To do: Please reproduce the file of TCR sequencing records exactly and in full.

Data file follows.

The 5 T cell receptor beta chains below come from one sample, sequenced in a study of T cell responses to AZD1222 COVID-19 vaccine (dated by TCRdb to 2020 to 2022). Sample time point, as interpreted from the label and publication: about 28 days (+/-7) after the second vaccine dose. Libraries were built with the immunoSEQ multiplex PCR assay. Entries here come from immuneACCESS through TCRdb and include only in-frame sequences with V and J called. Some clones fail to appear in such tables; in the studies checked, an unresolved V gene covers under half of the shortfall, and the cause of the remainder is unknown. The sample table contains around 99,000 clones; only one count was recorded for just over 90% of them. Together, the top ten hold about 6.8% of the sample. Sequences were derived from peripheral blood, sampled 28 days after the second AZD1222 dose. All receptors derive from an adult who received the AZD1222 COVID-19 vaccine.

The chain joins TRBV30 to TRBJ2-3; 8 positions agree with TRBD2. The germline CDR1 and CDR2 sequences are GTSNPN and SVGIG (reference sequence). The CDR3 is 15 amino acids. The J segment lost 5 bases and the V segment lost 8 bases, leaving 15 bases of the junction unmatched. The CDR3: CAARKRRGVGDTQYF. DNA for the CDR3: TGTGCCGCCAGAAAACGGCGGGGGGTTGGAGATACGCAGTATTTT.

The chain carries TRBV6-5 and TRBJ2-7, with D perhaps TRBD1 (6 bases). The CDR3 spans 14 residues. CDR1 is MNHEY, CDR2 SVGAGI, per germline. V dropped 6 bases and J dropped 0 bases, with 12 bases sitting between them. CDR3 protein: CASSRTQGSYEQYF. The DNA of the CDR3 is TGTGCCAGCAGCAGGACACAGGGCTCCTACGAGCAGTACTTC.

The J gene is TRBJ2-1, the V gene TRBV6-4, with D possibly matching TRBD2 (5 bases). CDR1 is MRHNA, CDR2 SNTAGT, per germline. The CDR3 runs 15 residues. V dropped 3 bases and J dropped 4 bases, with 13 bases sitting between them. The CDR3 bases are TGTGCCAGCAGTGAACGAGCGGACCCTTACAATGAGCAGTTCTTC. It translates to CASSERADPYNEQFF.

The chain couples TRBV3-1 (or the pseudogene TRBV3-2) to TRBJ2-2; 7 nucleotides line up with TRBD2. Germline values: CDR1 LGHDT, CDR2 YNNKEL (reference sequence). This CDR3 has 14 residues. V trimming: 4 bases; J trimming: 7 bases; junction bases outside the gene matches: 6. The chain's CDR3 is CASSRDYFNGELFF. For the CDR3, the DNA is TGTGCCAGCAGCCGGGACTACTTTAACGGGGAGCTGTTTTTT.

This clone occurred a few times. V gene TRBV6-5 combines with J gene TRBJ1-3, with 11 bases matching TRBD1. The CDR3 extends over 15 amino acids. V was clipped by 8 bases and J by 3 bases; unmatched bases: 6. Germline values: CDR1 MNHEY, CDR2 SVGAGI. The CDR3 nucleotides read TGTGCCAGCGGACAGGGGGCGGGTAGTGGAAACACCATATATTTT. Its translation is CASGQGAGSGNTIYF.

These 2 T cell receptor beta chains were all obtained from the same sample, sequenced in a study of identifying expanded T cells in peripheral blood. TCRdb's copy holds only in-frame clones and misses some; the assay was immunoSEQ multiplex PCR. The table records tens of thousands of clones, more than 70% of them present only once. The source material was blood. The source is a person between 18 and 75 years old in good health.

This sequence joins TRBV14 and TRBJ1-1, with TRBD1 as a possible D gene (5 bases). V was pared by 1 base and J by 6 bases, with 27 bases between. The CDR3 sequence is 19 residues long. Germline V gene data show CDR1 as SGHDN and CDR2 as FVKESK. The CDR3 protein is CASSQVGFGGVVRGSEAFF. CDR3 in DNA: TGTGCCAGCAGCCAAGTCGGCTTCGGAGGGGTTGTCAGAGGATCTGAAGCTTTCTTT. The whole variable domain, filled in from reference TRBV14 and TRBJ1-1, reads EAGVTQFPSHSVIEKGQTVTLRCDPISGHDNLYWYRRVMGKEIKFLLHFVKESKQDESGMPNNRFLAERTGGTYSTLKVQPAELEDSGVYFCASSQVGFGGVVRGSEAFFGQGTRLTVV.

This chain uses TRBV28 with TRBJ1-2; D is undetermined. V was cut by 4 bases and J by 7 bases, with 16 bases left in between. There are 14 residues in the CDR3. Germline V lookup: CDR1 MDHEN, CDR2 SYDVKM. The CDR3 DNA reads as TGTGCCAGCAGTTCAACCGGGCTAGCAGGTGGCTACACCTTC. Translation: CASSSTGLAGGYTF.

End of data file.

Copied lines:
The 5 T cell receptor beta chains below come from one sample, sequenced in a study of T cell responses to AZD1222 COVID-19 vaccine (dated by TCRdb to 2020 to 2022). Sample time point, as interpreted from the label and publication: about 28 days (+/-7) after the second vaccine dose. Libraries were built with the immunoSEQ multiplex PCR assay. Entries here come from immuneACCESS through TCRdb and include only in-frame sequences with V and J called. Some clones fail to appear in such tables; in the studies checked, an unresolved V gene covers under half of the shortfall, and the cause of the remainder is unknown. The sample table contains around 99,000 clones; only one count was recorded for just over 90% of them. Together, the top ten hold about 6.8% of the sample. Sequences were derived from peripheral blood, sampled 28 days after the second AZD1222 dose. All receptors derive from an adult who received the AZD1222 COVID-19 vaccine.

The chain joins TRBV30 to TRBJ2-3; 8 positions agree with TRBD2. The germline CDR1 and CDR2 sequences are GTSNPN and SVGIG (reference sequence). The CDR3 is 15 amino acids. The J segment lost 5 bases and the V segment lost 8 bases, leaving 15 bases of the junction unmatched. The CDR3: CAARKRRGVGDTQYF. DNA for the CDR3: TGTGCCGCCAGAAAACGGCGGGGGGTTGGAGATACGCAGTATTTT.

The chain carries TRBV6-5 and TRBJ2-7, with D perhaps TRBD1 (6 bases). The CDR3 spans 14 residues. CDR1 is MNHEY, CDR2 SVGAGI, per germline. V dropped 6 bases and J dropped 0 bases, with 12 bases sitting between them. CDR3 protein: CASSRTQGSYEQYF. The DNA of the CDR3 is TGTGCCAGCAGCAGGACACAGGGCTCCTACGAGCAGTACTTC.

The J gene is TRBJ2-1, the V gene TRBV6-4, with D possibly matching TRBD2 (5 bases). CDR1 is MRHNA, CDR2 SNTAGT, per germline. The CDR3 runs 15 residues. V dropped 3 bases and J dropped 4 bases, with 13 bases sitting between them. The CDR3 bases are TGTGCCAGCAGTGAACGAGCGGACCCTTACAATGAGCAGTTCTTC. It translates to CASSERADPYNEQFF.

The chain couples TRBV3-1 (or the pseudogene TRBV3-2) to TRBJ2-2; 7 nucleotides line up with TRBD2. Germline values: CDR1 LGHDT, CDR2 YNNKEL (reference sequence). This CDR3 has 14 residues. V trimming: 4 bases; J trimming: 7 bases; junction bases outside the gene matches: 6. The chain's CDR3 is CASSRDYFNGELFF. For the CDR3, the DNA is TGTGCCAGCAGCCGGGACTACTTTAACGGGGAGCTGTTTTTT.

This clone occurred a few times. V gene TRBV6-5 combines with J gene TRBJ1-3, with 11 bases matching TRBD1. The CDR3 extends over 15 amino acids. V was clipped by 8 bases and J by 3 bases; unmatched bases: 6. Germline values: CDR1 MNHEY, CDR2 SVGAGI. The CDR3 nucleotides read TGTGCCAGCGGACAGGGGGCGGGTAGTGGAAACACCATATATTTT. Its translation is CASGQGAGSGNTIYF.

These 2 T cell receptor beta chains were all obtained from the same sample, sequenced in a study of identifying expanded T cells in peripheral blood. TCRdb's copy holds only in-frame clones and misses some; the assay was immunoSEQ multiplex PCR. The table records tens of thousands of clones, more than 70% of them present only once. The source material was blood. The source is a person between 18 and 75 years old in good health.

This sequence joins TRBV14 and TRBJ1-1, with TRBD1 as a possible D gene (5 bases). V was pared by 1 base and J by 6 bases, with 27 bases between. The CDR3 sequence is 19 residues long. Germline V gene data show CDR1 as SGHDN and CDR2 as FVKESK. The CDR3 protein is CASSQVGFGGVVRGSEAFF. CDR3 in DNA: TGTGCCAGCAGCCAAGTCGGCTTCGGAGGGGTTGTCAGAGGATCTGAAGCTTTCTTT. The whole variable domain, filled in from reference TRBV14 and TRBJ1-1, reads EAGVTQFPSHSVIEKGQTVTLRCDPISGHDNLYWYRRVMGKEIKFLLHFVKESKQDESGMPNNRFLAERTGGTYSTLKVQPAELEDSGVYFCASSQVGFGGVVRGSEAFFGQGTRLTVV.

This chain uses TRBV28 with TRBJ1-2; D is undetermined. V was cut by 4 bases and J by 7 bases, with 16 bases left in between. There are 14 residues in the CDR3. Germline V lookup: CDR1 MDHEN, CDR2 SYDVKM. The CDR3 DNA reads as TGTGCCAGCAGTTCAACCGGGCTAGCAGGTGGCTACACCTTC. Translation: CASSSTGLAGGYTF.